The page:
Finding the tomb of Alexander the Great is one of the great challenges of modern archaeology, bordering on obsession in some cases. But for the moment these efforts have been unsuccessful, as neither the body nor the structure in which the great Macedonian emperor was introduced has been found. This post compiles the most important facts about the tomb of Alexander the Great: where he was, when his trail was lost and what theories there are today about his whereabouts.
Where was the tomb of Alexander the Great?
Alexander the Great died in Babylon in 323 BC, causing a great impact among his troops. After that, the decision was made to ‘repatriate’ him back to his homeland, Macedonia, where he would rest eternally. For this purpose, a luxurious anthropomorphic sarcophagus must have been built to contain his body and, in addition, a large purple embroidered canopy to house the sarcophagus, as well as his armor and weapons. And all this would be pulled by more than 60 mules to cover a distance of about 1,500 km. But they never reached their destination.
The Alexandrian empire was suffering an open conflict among its successors and that could have provoked Ptolemy, who eventually became governor of Egypt and founder of a new dynasty, to take the drastic decision to stand in the way and bring the tomb to Egypt. It is believed to have been moved to Saqqara, the necropolis of Memphis, the first great Egyptian capital. Some time later, Ptolemy II decided to make a new transfer, in this case to Alexandria, a city founded by the Macedonian emperor himself. And there it remained for centuries, being visited by Roman emperors such as Caesar Augustus or Caracalla, supposedly the last to do so.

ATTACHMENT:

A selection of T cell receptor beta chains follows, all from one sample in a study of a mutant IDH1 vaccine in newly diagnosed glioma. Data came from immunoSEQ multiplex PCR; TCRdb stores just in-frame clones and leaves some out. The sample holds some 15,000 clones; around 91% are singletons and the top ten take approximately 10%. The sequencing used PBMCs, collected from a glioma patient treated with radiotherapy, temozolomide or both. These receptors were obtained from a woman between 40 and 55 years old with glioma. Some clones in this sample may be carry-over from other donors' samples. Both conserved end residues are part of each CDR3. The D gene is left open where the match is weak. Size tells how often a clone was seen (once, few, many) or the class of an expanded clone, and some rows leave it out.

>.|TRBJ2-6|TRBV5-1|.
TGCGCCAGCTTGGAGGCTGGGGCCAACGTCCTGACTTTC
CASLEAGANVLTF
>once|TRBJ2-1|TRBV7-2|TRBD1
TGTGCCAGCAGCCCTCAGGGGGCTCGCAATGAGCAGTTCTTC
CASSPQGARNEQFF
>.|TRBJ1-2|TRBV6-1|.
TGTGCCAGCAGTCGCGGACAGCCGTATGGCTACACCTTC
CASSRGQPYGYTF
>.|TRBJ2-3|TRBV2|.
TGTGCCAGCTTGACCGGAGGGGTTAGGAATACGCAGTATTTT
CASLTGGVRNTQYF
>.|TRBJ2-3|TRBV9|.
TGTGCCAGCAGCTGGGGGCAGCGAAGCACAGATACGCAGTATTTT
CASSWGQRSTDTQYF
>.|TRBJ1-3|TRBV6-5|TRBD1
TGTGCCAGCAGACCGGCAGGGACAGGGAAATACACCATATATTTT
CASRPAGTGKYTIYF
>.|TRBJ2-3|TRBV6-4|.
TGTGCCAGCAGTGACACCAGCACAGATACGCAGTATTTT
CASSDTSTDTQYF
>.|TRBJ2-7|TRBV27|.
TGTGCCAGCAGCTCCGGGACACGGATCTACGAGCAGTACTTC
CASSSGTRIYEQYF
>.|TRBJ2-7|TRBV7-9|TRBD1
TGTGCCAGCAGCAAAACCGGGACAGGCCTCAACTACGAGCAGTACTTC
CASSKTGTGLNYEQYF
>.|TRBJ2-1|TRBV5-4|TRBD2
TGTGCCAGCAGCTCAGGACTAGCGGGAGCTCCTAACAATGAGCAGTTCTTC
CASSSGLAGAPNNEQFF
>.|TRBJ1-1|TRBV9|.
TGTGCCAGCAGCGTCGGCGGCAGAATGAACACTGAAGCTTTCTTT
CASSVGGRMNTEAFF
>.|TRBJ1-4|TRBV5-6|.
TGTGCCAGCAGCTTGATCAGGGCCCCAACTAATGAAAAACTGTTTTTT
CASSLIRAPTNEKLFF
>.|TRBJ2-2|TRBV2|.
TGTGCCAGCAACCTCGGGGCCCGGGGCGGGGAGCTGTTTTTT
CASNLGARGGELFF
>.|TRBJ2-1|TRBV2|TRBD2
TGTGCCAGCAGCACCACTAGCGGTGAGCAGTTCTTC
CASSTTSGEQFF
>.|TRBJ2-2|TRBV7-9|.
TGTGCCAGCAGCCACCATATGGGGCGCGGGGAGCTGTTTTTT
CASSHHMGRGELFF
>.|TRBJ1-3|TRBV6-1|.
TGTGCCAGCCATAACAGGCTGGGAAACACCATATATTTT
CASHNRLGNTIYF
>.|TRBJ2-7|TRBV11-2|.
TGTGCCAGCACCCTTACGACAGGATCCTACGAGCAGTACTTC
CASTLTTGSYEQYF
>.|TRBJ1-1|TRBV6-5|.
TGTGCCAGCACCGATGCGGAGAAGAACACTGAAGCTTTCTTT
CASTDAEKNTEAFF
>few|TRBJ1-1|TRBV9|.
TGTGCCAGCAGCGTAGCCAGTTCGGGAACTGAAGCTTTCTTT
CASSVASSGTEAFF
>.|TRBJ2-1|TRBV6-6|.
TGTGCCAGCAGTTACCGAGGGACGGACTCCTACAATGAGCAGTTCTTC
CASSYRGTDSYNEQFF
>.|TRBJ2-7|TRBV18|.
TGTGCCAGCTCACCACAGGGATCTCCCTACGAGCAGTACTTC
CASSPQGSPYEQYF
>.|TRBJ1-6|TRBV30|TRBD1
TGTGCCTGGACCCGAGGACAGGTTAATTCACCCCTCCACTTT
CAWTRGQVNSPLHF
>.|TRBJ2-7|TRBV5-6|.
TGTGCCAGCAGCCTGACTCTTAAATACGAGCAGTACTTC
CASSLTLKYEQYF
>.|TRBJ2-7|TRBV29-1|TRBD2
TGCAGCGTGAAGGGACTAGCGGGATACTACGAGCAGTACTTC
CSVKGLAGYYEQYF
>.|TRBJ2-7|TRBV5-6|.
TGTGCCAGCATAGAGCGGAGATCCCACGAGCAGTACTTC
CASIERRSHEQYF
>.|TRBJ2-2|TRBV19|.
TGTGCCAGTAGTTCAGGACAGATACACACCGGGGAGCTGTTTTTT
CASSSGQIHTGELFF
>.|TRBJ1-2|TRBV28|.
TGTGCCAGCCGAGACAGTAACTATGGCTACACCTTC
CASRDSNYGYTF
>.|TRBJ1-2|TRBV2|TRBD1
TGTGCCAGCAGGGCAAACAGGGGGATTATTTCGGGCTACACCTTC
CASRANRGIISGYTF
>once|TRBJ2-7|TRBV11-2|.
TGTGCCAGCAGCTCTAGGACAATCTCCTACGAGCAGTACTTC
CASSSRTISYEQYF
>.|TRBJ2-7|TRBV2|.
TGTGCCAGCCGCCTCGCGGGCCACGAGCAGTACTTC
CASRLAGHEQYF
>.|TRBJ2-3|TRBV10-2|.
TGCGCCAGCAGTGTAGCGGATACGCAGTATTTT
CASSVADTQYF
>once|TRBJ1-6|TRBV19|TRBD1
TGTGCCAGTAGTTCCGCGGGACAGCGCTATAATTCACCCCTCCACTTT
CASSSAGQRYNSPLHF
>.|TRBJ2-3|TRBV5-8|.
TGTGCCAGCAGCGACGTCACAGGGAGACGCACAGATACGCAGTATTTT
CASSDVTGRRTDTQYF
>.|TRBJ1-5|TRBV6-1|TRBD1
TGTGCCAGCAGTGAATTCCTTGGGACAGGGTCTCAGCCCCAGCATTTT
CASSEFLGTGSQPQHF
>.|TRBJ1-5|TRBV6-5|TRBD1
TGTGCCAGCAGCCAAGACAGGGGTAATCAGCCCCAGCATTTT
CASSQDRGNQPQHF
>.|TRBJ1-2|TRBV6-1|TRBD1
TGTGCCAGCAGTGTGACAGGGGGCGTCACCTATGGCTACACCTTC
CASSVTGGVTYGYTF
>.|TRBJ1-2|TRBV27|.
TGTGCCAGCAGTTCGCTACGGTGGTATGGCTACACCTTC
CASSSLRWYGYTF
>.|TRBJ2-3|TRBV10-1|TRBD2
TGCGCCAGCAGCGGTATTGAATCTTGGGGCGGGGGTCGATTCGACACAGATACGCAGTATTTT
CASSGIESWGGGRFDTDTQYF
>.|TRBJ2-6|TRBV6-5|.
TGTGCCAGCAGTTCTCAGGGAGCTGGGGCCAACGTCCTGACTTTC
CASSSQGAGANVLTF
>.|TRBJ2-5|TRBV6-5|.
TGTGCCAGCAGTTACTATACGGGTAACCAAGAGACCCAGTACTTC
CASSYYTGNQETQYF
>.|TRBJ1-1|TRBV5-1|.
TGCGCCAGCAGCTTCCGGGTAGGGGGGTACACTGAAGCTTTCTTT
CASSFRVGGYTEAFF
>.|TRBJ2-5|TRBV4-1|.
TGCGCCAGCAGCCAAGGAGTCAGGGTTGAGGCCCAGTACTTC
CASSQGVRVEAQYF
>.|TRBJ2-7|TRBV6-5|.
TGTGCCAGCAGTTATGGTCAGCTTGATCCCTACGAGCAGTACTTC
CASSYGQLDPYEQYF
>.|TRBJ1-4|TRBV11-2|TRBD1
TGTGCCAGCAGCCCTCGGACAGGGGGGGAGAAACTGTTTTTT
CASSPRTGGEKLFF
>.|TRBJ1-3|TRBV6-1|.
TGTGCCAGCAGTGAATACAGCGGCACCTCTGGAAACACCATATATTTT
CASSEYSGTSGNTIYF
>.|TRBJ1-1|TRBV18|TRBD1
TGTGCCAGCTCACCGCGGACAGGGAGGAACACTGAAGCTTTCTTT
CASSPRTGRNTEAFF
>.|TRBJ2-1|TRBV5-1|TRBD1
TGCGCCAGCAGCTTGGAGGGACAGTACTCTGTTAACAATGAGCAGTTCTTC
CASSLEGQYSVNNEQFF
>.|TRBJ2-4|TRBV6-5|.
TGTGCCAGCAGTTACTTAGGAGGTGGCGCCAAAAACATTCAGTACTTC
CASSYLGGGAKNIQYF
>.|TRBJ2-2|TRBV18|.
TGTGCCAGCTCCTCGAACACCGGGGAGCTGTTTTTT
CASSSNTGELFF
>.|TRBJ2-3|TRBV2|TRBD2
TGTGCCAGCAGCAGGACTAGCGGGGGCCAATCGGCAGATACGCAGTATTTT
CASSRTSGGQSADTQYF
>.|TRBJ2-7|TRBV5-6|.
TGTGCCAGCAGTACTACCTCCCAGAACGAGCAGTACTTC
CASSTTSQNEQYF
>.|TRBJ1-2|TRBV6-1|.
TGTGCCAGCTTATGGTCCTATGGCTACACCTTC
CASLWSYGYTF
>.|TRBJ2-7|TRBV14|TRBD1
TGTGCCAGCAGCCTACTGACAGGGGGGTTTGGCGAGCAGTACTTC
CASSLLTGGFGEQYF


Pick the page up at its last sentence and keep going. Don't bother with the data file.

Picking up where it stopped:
When did you lose track of them?
If the tomb of Alexander MagnIf it was in Alexandria all that time until the fourth century, it most likely did not survive in good condition to the vicissitudes that this city suffered at that time. Starting with the tsunami and earthquake that devastated the city in 365 and continuing with the looting and disorder in the death throes of the Roman Empire. It is in this context that the tomb seems to have been unaccounted for.
What theories are there?
There are different theories about the location of the tomb of Alexanderif it is really still preserved. Some are more likely and some are more bizarre, but here are the main ones:
- The one that enjoys the strongest basis is that defended by Calliope Limneos-Papakosta, an archaeologist who directs an excavation in the center of Alexandria, in what was once the royal quarter. Work continues, but Papakosta is optimistic about future results
- The Venetian theory, launched by the British Andrew Chugg, suggests that the supposed remains of St. Mark in the basilica of Venice are actually those of the Macedonian emperor, whose corpse was dressed as a saint in order to be taken by ship from Alexandria to the Italian city in the 9th century.
- Other places in which the company has also unsuccessfully searched for the tomb of Alexander the Great are the Nabi Daniel Mosque and the Latin cemetery of Alexandria, in the oasis of Siwa, where Alexander visited his famous oracle in 330 B.C. or the ancient city of Amphipolis (Macedonia).